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  • Wear a helmet. Despite recent advances in medical science, brains still cannot be mended nor replaced.
  • Wear gloves or mitts. Hands often hit the ground first. Cuts and grazes invite infection and a hospital visit.
  • Wear eye protection, it only takes a twig or thorn to lose an eye. Crud catchers are a good idea in mucky weather.
  • When downhilling, for your own protection, allow plenty of space behind the rider in front.
  • Bring a bare minimum emergency tool kit and a spare inner tube.
  • Breakdowns are a bore. Plan not to have any by ensuring your bike is in perfect working order.
  • Punctures are also tedious. You can minimise them by fitting latex tubes, slime tubes or running tubeless tyres.

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Dropping Seatposts - paging Pat

Looking at getting a dropping Seatpost for the Zesty. Choice seems to have boiled down to infinite hydraulic type, or cable operated 3 position type. Understand Pat has done a fair bit of research on these so glad of any advice.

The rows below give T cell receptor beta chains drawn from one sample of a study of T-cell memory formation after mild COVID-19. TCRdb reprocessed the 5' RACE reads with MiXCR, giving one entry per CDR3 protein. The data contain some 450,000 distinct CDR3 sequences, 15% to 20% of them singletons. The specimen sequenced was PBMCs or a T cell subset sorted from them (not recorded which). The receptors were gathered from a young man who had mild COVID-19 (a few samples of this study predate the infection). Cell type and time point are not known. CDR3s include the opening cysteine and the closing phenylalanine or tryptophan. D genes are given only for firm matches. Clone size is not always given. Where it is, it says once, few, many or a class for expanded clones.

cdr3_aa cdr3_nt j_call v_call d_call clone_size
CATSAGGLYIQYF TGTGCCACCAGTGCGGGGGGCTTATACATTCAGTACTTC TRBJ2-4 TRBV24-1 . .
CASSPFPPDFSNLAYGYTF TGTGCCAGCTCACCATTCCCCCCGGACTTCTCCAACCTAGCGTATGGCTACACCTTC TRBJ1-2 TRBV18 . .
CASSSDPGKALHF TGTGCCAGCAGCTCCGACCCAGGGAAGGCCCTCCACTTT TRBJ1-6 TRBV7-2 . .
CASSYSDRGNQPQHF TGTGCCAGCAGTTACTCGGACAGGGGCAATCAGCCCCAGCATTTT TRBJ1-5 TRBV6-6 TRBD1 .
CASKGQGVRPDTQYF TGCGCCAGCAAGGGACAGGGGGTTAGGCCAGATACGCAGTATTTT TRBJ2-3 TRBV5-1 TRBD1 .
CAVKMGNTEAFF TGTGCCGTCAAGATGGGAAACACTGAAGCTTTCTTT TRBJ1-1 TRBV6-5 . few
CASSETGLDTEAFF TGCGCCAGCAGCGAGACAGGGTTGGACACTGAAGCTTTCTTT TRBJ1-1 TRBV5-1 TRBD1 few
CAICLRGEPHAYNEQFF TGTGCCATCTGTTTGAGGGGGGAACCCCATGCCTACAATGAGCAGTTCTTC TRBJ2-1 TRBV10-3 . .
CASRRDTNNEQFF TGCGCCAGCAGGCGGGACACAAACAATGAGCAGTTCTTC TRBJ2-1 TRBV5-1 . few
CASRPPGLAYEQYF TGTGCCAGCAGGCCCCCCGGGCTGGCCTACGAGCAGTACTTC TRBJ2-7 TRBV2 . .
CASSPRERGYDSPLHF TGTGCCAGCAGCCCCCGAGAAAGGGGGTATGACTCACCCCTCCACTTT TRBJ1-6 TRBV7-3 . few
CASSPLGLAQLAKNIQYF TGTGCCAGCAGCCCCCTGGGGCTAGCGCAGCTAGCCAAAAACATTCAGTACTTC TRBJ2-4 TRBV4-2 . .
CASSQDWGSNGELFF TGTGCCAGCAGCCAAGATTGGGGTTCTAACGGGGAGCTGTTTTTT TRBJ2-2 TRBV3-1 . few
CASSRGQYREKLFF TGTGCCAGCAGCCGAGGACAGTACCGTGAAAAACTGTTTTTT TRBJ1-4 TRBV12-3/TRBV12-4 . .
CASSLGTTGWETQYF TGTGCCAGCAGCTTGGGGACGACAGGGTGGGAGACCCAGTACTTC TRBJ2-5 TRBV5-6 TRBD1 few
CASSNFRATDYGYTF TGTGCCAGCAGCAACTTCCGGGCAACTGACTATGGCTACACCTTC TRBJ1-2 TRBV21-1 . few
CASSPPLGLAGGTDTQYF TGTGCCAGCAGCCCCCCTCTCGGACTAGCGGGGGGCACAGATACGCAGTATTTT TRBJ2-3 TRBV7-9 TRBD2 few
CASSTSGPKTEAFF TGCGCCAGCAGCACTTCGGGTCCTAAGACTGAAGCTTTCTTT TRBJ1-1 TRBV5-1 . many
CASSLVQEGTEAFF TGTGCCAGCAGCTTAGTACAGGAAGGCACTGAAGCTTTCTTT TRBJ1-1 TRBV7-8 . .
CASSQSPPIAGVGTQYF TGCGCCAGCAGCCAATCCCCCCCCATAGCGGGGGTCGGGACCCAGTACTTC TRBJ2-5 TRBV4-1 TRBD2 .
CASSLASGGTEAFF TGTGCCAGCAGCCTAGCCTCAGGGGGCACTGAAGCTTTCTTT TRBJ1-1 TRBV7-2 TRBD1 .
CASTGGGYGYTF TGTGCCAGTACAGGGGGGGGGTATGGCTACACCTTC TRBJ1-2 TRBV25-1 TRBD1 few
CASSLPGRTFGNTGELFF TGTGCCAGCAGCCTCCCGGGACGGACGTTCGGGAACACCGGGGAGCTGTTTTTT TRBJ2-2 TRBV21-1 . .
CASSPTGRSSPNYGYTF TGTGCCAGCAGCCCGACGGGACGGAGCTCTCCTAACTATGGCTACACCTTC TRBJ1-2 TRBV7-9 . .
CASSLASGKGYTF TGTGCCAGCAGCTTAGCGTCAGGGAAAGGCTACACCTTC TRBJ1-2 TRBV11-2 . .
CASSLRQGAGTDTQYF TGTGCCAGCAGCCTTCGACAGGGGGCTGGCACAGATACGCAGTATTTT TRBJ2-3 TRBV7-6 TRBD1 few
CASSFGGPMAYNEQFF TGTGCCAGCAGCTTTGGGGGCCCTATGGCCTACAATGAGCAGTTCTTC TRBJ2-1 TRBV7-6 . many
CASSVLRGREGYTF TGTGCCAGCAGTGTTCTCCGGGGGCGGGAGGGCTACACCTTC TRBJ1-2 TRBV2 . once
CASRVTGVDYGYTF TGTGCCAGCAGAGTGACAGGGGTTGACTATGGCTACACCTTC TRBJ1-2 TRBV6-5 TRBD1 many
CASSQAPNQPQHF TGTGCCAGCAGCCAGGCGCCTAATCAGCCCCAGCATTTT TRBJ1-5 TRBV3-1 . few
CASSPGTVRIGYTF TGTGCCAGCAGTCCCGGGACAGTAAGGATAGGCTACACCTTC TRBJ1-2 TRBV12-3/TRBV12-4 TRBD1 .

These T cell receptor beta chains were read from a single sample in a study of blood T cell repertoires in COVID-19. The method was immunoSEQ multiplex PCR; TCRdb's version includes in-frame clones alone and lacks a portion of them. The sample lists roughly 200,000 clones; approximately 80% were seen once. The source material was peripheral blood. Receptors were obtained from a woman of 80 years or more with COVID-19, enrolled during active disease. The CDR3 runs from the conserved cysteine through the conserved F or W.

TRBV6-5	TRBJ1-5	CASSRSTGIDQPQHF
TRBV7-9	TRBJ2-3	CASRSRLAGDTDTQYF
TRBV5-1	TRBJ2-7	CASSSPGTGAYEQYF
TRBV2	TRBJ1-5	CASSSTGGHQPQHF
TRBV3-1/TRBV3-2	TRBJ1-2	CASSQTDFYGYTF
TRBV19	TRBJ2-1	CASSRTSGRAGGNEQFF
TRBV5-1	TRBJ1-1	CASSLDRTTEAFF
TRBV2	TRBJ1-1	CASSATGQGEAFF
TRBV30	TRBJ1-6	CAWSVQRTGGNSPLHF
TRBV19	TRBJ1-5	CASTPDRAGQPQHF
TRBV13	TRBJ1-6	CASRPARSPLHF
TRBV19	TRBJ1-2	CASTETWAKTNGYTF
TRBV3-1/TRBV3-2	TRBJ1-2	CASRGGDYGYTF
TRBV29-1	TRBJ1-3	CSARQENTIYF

Re: Dropping Seatposts - paging Pat

Rock Shox Reverb

Re: Dropping Seatposts - paging Pat

I have a reverb. Ask Dom, he's got a different one (KS Lev) and I expect he did days of tedious research and will tell you all about it.

Re: Dropping Seatposts - paging Pat

I have the Rockshock Reverb too.
Awesome piece of kit and it has improved my confidence on the bike so much.

There are varying size of post option, as you would expect.
Two different height options 4 inch and 5 inch, and a choice of internal frame routing or external, and left or right remote leaver.

It is important to measure your seat rails to seat clamp, then add about 18mm to the drop height to allow for the base of the post to protrude out of the frame.
Ok I went for the biggest drop height and to be honest this was a mistake, I only needed the shorter one. It is 5mm too tall
I do not have long enough legs with this bike frame to accommodate all of the height, and there is no way to limit how heigh it returns to (full extension or ages searching for the right point) but there is a clamp to limit how low it drops, being an engineering kind of person I suspect you could come up with something creative if need be. I have also limited how low it drops as the 5inch drop is too much for Cambridge.
As for the routing of the pipe, it is ugly on the outside and flaps around when the seat is down, and I suspect long term it will be susceptible to wear and tear.......but it is either that or drill a hole in the frame to accommodate the pipe. I went for the external.